Although it sounds silly, I find that noticing these feelings of guilt and going through these conceptual exercises helps me to have a "better" meditation practice (whatever that may be).
It occurred to me it might be fun to describe how meditation plays into the life of us bloggers, who have been trying to "live meditation" for a number of years. So let me describe a typical day.
When we think about meditation, it's easy to think about sitting on a cushion, or in nature and working with our mind, working with our practice. And, to some extent, that's what we need to do when we formally practice. It's through our formal practice that we gain the stability to practice every day, to integrate what we've learned into how we are and who we are in our lives.
What do you do with your mind when you drive? Do you think about what you have to do when you get where you’re going? Do you mull over your problems? Do you sing along with music and lose yourself in the words and a memory of the video clip that goes with it? Are you cursing the idiot in that Porsche up ahead, or getting irritated because the traffic is too slow? If you’re doing any of this, ask yourself if you’re as aware of the road as you could be? Is there a safer, more relaxed way to hold your mind as you drive? Answer – yes.
In July, I asked Dzigar Kongtrul Rinpoche to share a few words with our WhatMeditationReallyIs.com community. The following seven minute video is what he said.
Sogyal Rinpoche inspires us to begin the day by integrating our practice, even at the breakfast table!
I returned home from my retreat a few days ago. Now is arguably the most interesting time: how do I integrate all that I learned at the retreat in my day-to-day ordinary life? Because that is the real test! Actually sometimes being on retreat is quite safe and easy. Our normal environment is where we get pulled most strongly into our patterns and habits.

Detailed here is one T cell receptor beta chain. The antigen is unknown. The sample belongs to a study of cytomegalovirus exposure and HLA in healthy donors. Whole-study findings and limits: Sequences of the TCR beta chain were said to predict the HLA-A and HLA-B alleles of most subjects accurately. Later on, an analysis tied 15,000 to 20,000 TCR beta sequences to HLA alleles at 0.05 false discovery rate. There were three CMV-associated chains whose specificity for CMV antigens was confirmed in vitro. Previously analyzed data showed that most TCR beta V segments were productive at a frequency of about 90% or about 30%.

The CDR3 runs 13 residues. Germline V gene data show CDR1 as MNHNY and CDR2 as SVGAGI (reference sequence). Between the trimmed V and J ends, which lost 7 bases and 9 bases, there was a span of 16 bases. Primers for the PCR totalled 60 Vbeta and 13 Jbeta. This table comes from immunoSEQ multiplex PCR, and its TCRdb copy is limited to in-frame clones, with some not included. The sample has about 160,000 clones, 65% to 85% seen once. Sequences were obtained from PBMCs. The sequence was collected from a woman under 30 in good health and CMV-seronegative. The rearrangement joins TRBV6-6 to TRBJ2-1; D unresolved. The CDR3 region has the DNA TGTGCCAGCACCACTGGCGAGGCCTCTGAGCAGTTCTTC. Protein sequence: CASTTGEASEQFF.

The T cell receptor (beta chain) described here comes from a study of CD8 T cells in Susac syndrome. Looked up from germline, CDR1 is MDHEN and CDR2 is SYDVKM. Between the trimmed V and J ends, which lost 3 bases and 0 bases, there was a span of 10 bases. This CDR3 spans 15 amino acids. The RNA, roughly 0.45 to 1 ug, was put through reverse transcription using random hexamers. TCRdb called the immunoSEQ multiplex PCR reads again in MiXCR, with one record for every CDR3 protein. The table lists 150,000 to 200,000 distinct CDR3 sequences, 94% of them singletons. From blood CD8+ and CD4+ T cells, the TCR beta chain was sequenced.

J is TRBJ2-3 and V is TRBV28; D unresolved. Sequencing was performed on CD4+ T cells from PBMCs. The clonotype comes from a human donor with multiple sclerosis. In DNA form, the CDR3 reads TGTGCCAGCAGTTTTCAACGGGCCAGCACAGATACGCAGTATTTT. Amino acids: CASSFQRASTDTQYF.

1. Before Getting out Of Bed.
As soon as you wake up don’t immediately jump out of bed. Instead, as the first moments of conscious awareness begin to take over from the world of dreams, imagine how you will begin the day with meditation practice and how you will remember meditative awareness, the state of non-distraction during the day. Make an aspiration that the day will be one of mindful awarenesss, not to be completely lost in distraction.
Recently, I've been writing a lot on using meditation within the field of nursing and healthcare. Really, besides the setting, which is important since as a nurse I am interacting with people who are suffering and really need my attention and compassion, there is no time like the present moment - wherever we find ourselves - to work with our mind.
Minding the bedside mindfully, aware, and compassionately comes from realizing the changing nature of our thoughts and from turning and returning the mind inward, transforming the stormy arisings of thoughts, emotions, and feelings and recognizing them to be impermanent phenomena like passing clouds in the sky.
Action for Happiness http://www.actionforhappiness.org is a new mass movement to create a happier society, based in the UK that already attracts 15,000 supporters in 115 countries.
Earlier this year, Action for Happiness partnered with BBC Breakfast in the UK to encourage members of the public to try out these simple actions to improve their happiness, based on the latest scientific research.